Re-Started: Plan for Second Artificial Turf Practice Field at New Canaan High School Underway


A widely anticipated, long-postponed plan to install a second artificial turf field by the water tower at Waveny inched forward Tuesday, as town officials approved $75,000 in privately donated funds to allow engineers to design the project.

Known as ‘Water Tower Field Phase II,” the field—to run from the tennis courts at the high school, along the southernmost parking lot and to the edge of the Waveny (about 600 feet long), abutting the artificial turf field already in place—had been approved by Park & Recreation, Town Council and Planning & Zoning last summer. It would be used primarily by football, lacrosse, soccer and field hockey teams, officials say, with new striping possible for those different sports.

The Board of Selectmen at its regular meeting approved 2-1 the allocation of $75,000, plus $2,000 in reimbursable expenses, for Avon-based Richter & Cegan to design the project. Officials say costs could approach $2 million, with planned new light towers to go with them (pegged at around $300,000 alone).

Selectman Beth Jones, who cast a dissenting vote, said: “It is a very inner circle, Recreation-minded group that has done all of the planning so far and I think somewhere we still need to have a conversation of do we want two more artificial turf fields. It should not be a small, insulated group that is making these decisions.”

Selectman Nick Williams noted that the required town approvals already had been secured.

“I think that train has left the station,” he said.

The field had been introduced several years ago as a later phase of a plan that already has seen the installation of one artificial turf field (easily accessed by the Lapham Community Center lot) and it always had been understood that it would be funded privately—itself a practice that the town’s highest elected officials are re-examining now.

Before the installation of the second, larger artificial turf field could move forward, the economy downturn hit in 2008 and the private funds needed to see it through never materialized. Drainage systems had been put in place years ago to accommodate a second artificial turf field, officials say.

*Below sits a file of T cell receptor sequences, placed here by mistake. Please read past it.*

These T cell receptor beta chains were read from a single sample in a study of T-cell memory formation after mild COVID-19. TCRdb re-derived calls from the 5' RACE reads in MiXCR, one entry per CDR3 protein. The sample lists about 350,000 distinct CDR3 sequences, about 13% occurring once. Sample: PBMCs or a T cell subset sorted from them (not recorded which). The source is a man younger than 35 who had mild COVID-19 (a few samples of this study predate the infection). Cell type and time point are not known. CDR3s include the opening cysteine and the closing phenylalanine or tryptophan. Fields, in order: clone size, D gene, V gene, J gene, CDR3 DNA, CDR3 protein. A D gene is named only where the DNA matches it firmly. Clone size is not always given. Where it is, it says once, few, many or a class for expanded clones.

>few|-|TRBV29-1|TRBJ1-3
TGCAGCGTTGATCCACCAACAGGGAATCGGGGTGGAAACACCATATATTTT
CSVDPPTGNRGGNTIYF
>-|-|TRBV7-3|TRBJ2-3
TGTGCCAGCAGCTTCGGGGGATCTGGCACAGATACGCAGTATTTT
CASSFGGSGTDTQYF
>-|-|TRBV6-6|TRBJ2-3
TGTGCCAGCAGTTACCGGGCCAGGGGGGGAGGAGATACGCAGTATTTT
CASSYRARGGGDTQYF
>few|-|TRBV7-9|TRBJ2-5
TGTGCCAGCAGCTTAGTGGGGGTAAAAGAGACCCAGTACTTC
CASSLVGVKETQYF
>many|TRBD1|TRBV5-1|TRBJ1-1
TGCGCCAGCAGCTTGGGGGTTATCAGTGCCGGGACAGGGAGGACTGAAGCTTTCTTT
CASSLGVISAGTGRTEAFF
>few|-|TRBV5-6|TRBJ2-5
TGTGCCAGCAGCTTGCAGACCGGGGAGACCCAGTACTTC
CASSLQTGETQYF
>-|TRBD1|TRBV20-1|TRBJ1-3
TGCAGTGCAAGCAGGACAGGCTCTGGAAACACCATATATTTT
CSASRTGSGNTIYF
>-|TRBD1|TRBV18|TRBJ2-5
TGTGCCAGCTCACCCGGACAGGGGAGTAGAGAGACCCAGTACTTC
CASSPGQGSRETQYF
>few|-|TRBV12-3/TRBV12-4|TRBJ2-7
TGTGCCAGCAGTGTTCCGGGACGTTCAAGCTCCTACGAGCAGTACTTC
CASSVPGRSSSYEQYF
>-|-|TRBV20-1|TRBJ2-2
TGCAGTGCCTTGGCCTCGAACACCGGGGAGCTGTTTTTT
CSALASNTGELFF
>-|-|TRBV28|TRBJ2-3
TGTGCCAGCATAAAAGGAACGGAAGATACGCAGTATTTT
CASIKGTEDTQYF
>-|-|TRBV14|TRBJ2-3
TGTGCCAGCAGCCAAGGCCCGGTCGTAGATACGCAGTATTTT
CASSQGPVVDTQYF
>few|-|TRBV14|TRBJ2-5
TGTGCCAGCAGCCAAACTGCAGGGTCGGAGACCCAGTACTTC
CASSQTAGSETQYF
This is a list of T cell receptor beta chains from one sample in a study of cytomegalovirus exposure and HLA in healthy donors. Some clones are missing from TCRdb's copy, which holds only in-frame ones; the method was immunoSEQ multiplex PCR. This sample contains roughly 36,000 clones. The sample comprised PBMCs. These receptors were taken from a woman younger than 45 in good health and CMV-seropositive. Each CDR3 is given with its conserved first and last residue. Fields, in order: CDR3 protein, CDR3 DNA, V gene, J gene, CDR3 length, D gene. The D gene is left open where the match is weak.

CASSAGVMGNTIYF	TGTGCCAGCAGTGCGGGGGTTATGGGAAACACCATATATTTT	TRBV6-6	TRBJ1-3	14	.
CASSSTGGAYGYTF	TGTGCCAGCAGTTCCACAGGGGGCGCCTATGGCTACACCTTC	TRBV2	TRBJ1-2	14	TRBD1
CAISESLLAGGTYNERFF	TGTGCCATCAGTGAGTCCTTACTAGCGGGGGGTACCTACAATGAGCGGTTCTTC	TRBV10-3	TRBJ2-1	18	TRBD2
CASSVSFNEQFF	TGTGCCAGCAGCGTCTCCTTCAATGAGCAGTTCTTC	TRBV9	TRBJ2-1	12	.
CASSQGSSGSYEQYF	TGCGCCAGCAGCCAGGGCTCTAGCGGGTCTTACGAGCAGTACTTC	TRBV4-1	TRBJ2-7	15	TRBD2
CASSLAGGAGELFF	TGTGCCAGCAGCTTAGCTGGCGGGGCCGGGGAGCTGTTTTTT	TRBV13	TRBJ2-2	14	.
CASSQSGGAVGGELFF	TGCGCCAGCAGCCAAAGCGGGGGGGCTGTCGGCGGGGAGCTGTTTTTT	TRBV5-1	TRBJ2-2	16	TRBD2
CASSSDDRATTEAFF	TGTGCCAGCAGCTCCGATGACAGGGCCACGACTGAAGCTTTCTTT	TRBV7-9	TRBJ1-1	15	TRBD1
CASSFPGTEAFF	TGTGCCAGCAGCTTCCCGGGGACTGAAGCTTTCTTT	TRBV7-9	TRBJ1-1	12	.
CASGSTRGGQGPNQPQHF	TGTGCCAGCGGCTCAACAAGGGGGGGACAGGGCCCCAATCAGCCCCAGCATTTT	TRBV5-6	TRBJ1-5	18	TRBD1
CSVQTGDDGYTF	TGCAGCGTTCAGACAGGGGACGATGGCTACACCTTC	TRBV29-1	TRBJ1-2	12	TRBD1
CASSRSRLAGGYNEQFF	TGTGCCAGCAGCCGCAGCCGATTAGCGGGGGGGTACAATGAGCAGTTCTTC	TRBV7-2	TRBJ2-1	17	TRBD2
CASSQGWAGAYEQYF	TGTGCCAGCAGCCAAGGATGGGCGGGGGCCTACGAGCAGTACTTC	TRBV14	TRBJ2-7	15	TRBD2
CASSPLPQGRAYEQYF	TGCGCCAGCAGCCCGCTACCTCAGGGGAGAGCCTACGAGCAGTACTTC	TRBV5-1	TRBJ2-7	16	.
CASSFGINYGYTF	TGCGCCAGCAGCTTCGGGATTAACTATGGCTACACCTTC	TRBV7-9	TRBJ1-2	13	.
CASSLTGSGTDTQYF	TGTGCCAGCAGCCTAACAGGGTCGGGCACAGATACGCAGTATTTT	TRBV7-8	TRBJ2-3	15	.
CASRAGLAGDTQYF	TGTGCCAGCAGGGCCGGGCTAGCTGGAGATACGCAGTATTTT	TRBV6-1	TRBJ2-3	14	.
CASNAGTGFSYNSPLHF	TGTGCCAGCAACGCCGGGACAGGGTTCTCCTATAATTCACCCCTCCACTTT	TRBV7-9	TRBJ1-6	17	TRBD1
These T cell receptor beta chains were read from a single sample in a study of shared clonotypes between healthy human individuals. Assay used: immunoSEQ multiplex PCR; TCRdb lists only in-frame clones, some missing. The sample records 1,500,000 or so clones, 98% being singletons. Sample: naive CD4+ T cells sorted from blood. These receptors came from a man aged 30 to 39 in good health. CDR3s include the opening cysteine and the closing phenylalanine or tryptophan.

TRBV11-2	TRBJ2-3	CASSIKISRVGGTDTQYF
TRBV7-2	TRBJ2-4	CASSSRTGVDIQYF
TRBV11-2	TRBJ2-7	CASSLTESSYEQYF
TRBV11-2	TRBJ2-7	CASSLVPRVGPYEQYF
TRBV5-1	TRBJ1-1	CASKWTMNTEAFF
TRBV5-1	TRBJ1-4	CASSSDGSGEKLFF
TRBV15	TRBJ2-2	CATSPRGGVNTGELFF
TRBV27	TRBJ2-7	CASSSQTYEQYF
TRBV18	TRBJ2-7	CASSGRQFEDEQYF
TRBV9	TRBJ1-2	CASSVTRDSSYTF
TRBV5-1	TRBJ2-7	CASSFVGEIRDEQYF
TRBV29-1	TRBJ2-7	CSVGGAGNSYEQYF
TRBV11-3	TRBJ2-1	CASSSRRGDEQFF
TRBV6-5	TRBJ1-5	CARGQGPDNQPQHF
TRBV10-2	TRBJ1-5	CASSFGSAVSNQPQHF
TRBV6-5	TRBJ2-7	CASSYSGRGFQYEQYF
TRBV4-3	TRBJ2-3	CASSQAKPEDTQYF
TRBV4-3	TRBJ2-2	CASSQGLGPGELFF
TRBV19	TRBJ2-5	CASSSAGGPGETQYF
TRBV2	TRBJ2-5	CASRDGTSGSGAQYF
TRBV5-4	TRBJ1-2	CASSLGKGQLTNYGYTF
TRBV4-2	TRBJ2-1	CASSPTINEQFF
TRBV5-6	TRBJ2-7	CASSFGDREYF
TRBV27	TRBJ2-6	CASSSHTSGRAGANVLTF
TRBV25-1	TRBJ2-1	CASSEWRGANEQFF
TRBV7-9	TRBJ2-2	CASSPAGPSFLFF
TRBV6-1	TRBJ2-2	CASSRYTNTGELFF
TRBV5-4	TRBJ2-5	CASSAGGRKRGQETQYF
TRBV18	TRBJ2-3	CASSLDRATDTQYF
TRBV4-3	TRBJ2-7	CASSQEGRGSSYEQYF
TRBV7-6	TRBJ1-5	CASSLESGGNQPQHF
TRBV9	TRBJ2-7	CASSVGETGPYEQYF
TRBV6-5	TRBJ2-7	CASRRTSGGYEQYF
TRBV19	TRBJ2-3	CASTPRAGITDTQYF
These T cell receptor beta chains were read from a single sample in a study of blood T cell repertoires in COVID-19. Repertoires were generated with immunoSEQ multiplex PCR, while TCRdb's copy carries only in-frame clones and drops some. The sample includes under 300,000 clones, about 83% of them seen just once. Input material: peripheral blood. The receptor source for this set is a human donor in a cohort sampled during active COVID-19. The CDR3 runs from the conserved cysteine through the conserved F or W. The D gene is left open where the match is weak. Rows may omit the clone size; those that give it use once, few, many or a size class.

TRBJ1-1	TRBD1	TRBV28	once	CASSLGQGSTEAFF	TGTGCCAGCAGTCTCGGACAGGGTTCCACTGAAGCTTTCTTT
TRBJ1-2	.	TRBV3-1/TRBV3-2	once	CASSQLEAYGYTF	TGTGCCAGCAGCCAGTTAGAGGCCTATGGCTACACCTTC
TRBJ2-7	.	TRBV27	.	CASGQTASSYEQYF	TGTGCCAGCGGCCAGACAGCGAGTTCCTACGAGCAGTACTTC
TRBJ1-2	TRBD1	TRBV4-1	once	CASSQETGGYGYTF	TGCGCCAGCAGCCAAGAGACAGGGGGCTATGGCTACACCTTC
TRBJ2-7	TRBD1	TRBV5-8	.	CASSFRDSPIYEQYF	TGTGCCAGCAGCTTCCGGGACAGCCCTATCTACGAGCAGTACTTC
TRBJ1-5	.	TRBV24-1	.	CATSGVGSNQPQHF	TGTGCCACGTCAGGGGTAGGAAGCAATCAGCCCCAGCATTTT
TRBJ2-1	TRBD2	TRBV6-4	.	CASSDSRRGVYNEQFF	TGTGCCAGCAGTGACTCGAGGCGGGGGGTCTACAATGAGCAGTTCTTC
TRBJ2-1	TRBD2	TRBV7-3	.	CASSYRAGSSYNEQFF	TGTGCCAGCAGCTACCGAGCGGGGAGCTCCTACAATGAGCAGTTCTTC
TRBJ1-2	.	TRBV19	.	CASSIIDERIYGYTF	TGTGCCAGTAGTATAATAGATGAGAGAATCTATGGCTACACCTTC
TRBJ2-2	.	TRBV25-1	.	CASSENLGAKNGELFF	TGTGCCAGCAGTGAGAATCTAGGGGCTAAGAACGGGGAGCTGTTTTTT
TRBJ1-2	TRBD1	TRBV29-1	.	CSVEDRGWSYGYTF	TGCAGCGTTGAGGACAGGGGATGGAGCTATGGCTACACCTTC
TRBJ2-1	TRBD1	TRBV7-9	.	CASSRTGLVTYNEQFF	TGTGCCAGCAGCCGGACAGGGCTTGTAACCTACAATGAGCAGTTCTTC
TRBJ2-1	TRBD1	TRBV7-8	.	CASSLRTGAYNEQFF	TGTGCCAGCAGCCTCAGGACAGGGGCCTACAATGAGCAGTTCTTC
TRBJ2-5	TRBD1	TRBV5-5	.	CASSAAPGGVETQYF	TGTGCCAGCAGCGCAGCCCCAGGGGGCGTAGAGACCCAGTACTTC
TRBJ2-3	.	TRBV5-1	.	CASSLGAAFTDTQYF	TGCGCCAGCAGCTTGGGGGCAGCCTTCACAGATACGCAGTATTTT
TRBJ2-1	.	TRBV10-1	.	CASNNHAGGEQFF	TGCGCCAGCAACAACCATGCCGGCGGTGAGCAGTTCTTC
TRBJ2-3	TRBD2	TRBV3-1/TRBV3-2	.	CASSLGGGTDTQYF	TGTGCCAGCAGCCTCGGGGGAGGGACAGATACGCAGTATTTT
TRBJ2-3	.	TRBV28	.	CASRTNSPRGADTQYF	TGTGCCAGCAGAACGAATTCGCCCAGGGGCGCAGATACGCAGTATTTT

Mike Murphy was in attendance at the selectmen meeting. Officials said that Murphy, as a Youth Sports Committee representative, had been responsible early on in bringing together parties from youth football, lacrosse and soccer to discuss and support the project.

Saying that turf is “very, very, very expensive and expensive to replace,” Jones asked whether the selectmen could open a discussion about whether an endowment of some kind would be created in order to cover the costs of maintaining the turf fields.

Williams said that he understood “there will be collected donations above and beyond the actual spend necessary” in order to support them financially.

Williams said he’s not comfortable with the idea that a responsibility that rightly is the town’s—upkeep of playing fields, for example—is being funded by private money. “We should not be in the mindset that everything done to recreational facilities should be funded with private money,” he said.

It isn’t clear just how much the second turf field itself will cost. During an interview after the selectmen meeting, Recreation Director Steve Benko said that the engineering study will give an idea of the project’s cost, and that in turn will set the bar for fundraising needs. Asked what would be the ideal time to get the project done, Benko said if work started around June 1 then it could be wrapped up by late August, when fall varsity athletes return for practice.

2 thoughts on “Re-Started: Plan for Second Artificial Turf Practice Field at New Canaan High School Underway

  1. Good news ! Sounds like Nick Williams is coming around to
    the idea of private funding for fields. Was there any discussion of
    “turfing” Spencer’s Run. My dogs are tired of muddy feet
    and would welcome a first class facility to train on as well. Fair is

    • One thing that’s a little awkward about this project is that it started and received approvals several years ago, under a different first selectman and prior to Nick Williams’ time on the selectmen, so that to me makes it a bit harder to judge.

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